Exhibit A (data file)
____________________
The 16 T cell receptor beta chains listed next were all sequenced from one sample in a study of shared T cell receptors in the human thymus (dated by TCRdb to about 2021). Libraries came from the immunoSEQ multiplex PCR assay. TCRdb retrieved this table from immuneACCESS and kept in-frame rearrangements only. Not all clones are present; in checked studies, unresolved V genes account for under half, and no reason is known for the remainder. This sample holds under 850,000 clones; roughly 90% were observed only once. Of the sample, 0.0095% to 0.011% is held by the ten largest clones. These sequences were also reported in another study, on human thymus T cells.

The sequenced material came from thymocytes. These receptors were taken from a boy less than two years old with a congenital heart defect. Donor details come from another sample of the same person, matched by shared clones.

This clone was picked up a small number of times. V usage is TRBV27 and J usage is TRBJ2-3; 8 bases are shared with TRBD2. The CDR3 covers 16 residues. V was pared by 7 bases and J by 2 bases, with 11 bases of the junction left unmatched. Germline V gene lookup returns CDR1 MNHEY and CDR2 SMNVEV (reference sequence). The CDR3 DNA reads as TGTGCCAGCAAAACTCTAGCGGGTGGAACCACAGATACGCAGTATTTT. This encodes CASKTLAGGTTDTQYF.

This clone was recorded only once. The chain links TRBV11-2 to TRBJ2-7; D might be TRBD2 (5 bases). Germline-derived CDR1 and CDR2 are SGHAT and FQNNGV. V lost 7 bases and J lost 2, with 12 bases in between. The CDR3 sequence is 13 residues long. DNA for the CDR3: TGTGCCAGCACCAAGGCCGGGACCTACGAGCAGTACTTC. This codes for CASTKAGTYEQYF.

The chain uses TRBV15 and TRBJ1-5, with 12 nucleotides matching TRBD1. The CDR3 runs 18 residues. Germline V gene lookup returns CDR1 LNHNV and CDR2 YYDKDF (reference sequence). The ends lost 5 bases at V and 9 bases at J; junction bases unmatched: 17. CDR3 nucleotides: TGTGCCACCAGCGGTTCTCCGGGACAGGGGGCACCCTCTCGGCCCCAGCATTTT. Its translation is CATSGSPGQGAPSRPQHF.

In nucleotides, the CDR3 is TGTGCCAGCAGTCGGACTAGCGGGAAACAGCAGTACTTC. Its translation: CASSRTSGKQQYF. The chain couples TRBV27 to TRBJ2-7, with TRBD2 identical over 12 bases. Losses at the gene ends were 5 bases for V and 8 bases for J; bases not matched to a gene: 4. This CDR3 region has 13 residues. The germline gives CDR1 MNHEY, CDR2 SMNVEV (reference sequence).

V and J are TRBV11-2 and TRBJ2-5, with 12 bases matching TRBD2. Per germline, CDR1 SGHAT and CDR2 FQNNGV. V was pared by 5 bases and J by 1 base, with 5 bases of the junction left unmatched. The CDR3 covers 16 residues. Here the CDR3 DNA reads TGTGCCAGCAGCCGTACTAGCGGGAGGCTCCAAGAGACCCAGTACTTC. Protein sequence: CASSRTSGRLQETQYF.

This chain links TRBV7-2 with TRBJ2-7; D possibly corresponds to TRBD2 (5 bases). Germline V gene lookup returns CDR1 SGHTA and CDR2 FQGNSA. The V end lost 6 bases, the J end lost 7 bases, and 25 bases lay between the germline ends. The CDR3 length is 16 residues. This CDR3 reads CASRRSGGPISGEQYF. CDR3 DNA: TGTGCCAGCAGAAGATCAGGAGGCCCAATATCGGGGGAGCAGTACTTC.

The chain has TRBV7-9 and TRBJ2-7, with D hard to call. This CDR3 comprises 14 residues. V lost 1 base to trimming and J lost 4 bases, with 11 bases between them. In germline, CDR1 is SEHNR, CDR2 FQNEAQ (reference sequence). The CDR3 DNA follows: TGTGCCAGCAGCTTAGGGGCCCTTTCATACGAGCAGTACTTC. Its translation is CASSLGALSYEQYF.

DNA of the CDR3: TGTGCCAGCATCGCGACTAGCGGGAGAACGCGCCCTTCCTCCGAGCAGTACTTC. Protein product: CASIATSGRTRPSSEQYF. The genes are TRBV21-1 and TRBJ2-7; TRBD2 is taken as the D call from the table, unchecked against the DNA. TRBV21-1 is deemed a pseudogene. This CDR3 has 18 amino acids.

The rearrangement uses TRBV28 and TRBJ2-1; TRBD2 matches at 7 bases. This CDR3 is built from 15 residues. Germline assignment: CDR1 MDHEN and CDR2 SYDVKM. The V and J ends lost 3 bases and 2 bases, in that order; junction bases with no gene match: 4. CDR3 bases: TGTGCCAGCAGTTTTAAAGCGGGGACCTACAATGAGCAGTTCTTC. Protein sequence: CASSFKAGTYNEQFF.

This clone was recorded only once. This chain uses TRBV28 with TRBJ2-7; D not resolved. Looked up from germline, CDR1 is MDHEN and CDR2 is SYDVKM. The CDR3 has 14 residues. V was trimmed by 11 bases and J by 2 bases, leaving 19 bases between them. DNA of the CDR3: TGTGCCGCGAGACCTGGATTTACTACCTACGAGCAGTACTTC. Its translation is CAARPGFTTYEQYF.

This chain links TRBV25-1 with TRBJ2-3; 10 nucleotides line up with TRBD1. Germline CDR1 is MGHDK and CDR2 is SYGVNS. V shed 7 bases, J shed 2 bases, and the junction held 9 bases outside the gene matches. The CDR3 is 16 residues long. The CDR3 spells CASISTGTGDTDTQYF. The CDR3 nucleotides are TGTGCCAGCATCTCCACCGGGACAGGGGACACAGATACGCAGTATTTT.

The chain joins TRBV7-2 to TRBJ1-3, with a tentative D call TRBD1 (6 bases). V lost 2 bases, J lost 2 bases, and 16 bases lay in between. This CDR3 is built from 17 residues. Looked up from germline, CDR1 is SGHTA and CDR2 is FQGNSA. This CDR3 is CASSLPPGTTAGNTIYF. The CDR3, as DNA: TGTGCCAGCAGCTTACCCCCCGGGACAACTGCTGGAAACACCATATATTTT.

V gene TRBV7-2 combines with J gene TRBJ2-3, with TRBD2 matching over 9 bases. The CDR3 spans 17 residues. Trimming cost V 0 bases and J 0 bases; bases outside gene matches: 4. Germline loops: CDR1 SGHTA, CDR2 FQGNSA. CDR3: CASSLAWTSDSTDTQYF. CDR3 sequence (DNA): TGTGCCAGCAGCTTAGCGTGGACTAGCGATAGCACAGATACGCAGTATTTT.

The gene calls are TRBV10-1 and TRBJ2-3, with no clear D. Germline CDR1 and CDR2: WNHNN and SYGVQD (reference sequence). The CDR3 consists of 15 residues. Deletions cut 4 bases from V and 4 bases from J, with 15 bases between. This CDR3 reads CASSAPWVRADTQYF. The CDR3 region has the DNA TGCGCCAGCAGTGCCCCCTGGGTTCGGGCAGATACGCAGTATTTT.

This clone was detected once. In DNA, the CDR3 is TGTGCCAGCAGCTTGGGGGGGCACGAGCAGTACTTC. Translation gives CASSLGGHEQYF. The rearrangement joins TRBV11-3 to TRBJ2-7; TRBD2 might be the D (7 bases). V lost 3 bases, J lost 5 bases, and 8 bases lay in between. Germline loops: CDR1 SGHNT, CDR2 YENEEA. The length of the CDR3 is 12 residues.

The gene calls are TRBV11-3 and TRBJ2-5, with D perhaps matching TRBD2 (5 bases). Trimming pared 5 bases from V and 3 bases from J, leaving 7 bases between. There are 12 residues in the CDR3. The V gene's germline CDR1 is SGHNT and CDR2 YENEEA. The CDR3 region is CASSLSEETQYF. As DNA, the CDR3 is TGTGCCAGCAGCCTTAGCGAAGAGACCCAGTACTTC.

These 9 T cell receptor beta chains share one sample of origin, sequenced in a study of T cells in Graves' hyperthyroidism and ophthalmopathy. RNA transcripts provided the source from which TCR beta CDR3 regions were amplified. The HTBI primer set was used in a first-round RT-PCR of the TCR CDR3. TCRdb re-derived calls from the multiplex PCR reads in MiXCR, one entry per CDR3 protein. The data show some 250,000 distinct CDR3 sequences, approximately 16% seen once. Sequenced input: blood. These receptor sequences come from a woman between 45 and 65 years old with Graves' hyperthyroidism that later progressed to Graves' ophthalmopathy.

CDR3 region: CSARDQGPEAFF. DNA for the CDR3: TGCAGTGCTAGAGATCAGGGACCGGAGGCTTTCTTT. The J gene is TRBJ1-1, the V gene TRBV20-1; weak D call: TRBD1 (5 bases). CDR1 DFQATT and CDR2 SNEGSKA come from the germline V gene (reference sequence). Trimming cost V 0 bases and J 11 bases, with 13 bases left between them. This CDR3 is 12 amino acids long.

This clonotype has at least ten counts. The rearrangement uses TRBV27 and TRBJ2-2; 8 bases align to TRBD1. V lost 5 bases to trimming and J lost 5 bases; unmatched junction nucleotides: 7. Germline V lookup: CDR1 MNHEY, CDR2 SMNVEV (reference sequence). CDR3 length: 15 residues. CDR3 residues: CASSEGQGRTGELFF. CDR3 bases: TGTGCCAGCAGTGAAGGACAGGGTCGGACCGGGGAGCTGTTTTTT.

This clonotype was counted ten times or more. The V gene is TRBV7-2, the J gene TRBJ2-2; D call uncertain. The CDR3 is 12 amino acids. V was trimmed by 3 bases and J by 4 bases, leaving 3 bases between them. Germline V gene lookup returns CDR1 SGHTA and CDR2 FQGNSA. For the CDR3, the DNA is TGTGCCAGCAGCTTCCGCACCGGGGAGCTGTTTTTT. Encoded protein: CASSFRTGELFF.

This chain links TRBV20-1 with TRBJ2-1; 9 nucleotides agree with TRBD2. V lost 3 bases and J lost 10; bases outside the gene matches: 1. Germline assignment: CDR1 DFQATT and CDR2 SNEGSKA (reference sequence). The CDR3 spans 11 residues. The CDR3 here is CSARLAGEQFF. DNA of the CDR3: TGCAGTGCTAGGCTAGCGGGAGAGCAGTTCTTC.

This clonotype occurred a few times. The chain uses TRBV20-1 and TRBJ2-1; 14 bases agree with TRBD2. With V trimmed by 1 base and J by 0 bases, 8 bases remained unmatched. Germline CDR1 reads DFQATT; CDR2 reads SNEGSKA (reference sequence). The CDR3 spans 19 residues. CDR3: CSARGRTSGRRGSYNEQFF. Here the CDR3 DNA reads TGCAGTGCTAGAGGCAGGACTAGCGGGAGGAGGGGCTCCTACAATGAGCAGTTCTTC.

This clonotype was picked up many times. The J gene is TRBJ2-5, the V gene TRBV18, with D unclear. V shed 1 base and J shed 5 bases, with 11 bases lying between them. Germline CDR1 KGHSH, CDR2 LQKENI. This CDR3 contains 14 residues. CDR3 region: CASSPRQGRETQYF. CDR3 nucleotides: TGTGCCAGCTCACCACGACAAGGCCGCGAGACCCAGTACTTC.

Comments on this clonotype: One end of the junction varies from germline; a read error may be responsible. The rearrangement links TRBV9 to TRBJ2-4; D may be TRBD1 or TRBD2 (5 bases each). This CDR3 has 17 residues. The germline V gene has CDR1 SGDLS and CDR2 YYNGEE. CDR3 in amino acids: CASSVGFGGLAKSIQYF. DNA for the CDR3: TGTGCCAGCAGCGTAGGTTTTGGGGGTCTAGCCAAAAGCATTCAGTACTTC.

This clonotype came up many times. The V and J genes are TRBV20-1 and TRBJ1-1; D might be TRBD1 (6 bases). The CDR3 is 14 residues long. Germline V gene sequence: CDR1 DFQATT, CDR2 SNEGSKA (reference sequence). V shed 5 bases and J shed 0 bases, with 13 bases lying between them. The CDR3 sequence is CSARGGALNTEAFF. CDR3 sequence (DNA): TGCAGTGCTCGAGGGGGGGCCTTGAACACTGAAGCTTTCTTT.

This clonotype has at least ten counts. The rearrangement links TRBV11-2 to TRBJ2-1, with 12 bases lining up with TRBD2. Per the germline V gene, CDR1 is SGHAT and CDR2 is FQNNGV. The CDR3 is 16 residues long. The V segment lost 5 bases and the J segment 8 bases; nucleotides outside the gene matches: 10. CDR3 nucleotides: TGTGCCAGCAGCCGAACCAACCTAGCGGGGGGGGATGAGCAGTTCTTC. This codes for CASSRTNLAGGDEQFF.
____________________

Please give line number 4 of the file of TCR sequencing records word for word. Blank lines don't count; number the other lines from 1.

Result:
This clone was recorded only once. The chain links TRBV11-2 to TRBJ2-7; D might be TRBD2 (5 bases). Germline-derived CDR1 and CDR2 are SGHAT and FQNNGV. V lost 7 bases and J lost 2, with 12 bases in between. The CDR3 sequence is 13 residues long. DNA for the CDR3: TGTGCCAGCACCAAGGCCGGGACCTACGAGCAGTACTTC. This codes for CASTKAGTYEQYF.